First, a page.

While I was answering this question (How to distribute objects in a circular pattern on a surface (Radial Array, Polar Array)), I noticed that I had several ways to answer this question I posted one of the methods I would use, but since I have several, should I post them at all, post them as a separate answer, or post them in the same answer, or something completely different?

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    $\begingroup$ I say, if the multiple solutions are really different (i.e. not just variations of the same basic idea), then go ahead and post multiple answers. SE gives the option of doing so, so I say use it! There's no law of SE that says "you must always choose the option that gets you the least reputation". $\endgroup$
    – PGmath
    Jan 7 '16 at 16:07

Do want you have time for.

The one reason I don't like to see tonnes of solutions in 1 answer is because it makes it hard to see which of the answers is voted for more often. ie, which is proving to be most useful.

Lumping them together has that problem, but people also don't like to see multiple answer by one person - and I think wrongly justify their averse reaction to multi answers as an attempt by the answerer to 'milk the cash cow' for points.

However, for this question about the circular array, it has been asked in so many forms already, and his been given unique (but similar) answers in most cases. I propose that we do a canonical answer instead because it's a very basic and useful question with some convoluted responses in other threads.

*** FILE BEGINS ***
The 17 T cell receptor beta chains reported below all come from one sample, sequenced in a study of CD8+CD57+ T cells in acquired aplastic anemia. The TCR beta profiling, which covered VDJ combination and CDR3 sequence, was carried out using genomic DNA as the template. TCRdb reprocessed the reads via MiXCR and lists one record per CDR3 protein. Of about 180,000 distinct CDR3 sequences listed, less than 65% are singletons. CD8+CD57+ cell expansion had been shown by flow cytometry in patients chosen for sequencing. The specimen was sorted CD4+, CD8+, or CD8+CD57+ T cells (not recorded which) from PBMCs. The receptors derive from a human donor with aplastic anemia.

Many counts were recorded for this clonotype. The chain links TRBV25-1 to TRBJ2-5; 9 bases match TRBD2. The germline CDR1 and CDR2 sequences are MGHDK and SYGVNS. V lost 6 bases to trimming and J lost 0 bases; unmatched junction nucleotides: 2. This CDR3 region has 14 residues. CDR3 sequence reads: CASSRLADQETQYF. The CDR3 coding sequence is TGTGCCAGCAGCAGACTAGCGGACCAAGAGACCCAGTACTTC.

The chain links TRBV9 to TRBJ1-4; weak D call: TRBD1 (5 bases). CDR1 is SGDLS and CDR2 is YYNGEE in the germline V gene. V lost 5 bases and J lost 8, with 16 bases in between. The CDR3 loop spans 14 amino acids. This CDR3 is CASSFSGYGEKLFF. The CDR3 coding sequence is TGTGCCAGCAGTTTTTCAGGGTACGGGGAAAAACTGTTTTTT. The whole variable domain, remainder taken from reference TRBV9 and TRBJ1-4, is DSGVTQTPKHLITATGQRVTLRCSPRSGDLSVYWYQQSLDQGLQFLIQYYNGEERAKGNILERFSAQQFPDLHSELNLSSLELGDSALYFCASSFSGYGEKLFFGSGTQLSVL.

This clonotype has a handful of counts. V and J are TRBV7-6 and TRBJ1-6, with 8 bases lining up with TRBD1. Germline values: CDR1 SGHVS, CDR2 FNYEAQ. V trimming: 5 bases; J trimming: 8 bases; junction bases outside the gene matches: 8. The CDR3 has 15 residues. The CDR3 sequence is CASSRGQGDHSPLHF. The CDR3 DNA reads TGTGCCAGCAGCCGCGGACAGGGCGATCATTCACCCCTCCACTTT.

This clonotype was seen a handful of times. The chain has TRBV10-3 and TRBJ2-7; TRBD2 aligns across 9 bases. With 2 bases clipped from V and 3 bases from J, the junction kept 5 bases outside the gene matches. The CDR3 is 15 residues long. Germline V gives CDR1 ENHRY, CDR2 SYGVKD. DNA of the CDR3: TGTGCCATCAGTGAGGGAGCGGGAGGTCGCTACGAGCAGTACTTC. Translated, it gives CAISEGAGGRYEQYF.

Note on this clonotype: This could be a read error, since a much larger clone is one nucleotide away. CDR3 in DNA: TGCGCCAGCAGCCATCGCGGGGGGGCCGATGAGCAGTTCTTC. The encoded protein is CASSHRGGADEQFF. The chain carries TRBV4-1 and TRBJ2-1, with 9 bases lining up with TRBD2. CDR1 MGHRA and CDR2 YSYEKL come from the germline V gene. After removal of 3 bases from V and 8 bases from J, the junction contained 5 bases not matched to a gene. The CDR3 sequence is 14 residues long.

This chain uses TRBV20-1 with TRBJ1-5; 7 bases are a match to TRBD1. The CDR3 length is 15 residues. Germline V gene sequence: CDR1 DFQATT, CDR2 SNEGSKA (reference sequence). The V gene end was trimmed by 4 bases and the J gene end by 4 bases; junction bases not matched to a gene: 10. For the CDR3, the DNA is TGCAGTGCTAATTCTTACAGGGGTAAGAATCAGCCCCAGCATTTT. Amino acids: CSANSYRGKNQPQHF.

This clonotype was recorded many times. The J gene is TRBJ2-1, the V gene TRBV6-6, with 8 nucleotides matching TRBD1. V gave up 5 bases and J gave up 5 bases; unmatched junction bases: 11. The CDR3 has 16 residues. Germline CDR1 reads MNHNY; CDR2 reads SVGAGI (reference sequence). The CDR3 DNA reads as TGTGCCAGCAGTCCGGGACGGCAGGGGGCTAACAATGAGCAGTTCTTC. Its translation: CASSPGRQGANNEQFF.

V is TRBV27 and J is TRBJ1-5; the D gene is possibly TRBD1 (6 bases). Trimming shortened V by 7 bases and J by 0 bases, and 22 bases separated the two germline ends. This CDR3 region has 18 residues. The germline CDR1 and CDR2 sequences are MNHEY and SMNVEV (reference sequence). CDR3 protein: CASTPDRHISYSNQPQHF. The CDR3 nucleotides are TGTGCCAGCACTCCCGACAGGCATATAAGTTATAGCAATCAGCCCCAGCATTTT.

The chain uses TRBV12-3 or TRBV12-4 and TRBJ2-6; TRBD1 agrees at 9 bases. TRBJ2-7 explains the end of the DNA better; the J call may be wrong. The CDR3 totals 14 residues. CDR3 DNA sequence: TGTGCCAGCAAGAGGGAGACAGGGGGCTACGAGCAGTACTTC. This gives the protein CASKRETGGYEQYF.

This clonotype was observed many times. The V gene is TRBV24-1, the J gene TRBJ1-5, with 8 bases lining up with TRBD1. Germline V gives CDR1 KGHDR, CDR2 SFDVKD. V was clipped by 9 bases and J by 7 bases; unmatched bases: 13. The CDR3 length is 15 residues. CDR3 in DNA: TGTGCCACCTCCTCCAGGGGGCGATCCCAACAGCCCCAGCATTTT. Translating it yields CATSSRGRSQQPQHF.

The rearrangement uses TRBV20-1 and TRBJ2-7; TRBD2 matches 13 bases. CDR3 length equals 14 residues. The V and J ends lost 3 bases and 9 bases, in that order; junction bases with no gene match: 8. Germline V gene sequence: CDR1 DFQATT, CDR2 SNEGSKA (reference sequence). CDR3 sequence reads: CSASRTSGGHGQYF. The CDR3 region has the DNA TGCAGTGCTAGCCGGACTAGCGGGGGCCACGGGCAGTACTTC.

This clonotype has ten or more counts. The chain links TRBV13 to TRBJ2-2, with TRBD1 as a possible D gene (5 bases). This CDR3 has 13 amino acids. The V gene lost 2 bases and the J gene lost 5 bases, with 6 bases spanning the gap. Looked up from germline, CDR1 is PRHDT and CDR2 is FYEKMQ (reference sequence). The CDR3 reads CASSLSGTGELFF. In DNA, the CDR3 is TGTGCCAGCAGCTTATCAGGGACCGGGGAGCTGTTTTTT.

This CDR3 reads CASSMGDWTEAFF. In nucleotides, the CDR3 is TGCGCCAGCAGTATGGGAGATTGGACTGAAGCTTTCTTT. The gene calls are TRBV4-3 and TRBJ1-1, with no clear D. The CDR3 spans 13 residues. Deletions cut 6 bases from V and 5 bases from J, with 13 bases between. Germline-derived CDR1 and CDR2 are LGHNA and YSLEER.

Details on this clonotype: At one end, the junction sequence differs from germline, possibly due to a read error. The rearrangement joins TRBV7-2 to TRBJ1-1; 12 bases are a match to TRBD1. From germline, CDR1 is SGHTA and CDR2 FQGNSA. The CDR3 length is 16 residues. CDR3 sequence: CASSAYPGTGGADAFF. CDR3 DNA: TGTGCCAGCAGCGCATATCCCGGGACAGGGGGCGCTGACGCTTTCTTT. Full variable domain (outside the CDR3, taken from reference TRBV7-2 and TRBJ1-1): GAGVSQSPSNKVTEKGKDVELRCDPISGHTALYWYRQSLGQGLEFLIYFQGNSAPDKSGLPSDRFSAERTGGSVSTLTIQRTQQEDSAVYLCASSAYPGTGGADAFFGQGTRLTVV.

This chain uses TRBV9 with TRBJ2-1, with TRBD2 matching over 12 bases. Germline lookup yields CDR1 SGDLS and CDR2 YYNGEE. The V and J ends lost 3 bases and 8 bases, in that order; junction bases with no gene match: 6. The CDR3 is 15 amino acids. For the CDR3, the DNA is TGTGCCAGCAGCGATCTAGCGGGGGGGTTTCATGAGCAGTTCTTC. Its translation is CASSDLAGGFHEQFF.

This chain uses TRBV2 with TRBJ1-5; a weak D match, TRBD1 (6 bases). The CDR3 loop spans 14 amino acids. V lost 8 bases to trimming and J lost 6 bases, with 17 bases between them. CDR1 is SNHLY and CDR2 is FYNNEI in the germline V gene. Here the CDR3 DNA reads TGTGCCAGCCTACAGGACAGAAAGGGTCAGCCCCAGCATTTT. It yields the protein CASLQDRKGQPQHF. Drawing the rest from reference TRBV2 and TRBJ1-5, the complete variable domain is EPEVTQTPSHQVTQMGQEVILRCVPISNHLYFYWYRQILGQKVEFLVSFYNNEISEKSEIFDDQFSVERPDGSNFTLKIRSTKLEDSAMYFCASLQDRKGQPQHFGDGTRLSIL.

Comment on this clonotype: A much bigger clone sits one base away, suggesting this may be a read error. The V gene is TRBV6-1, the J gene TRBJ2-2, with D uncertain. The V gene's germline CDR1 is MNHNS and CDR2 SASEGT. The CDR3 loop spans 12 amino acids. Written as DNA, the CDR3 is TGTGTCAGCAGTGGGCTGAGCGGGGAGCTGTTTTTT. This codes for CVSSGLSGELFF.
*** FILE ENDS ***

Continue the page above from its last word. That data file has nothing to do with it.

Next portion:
• $\begingroup$ Yeah, if it wasn't for the rep, I would think it would be to just answer multiple times. $\endgroup$ Jun 5 '15 at 7:12
  • $\begingroup$ On your last point, do you mean a wiki similar to the gpu setup one found here: blender.stackexchange.com/questions/7485/…? $\endgroup$ Jun 5 '15 at 7:14
  • $\begingroup$ So in general, you would just say keep it all in one answer unless it becomes fairly large and it's hard to find the part that is needed? $\endgroup$ Jun 5 '15 at 7:15
  • $\begingroup$ We don't need to give full blown answers either, in general people are quite happy with the minimal answer if it lets them piece together the rest themselves they get a sense of accomplishment too (and neural training to solve own problems). I like to keep that in mind, sometimes we do a disservice by being too complete in our answers. Some topics pop up so often that a dedicated wiki page / or community answer is useful. I will add my answer to that question as the other answers in the past have bothered me a lot. $\endgroup$
    – zeffii
    Jun 5 '15 at 7:34

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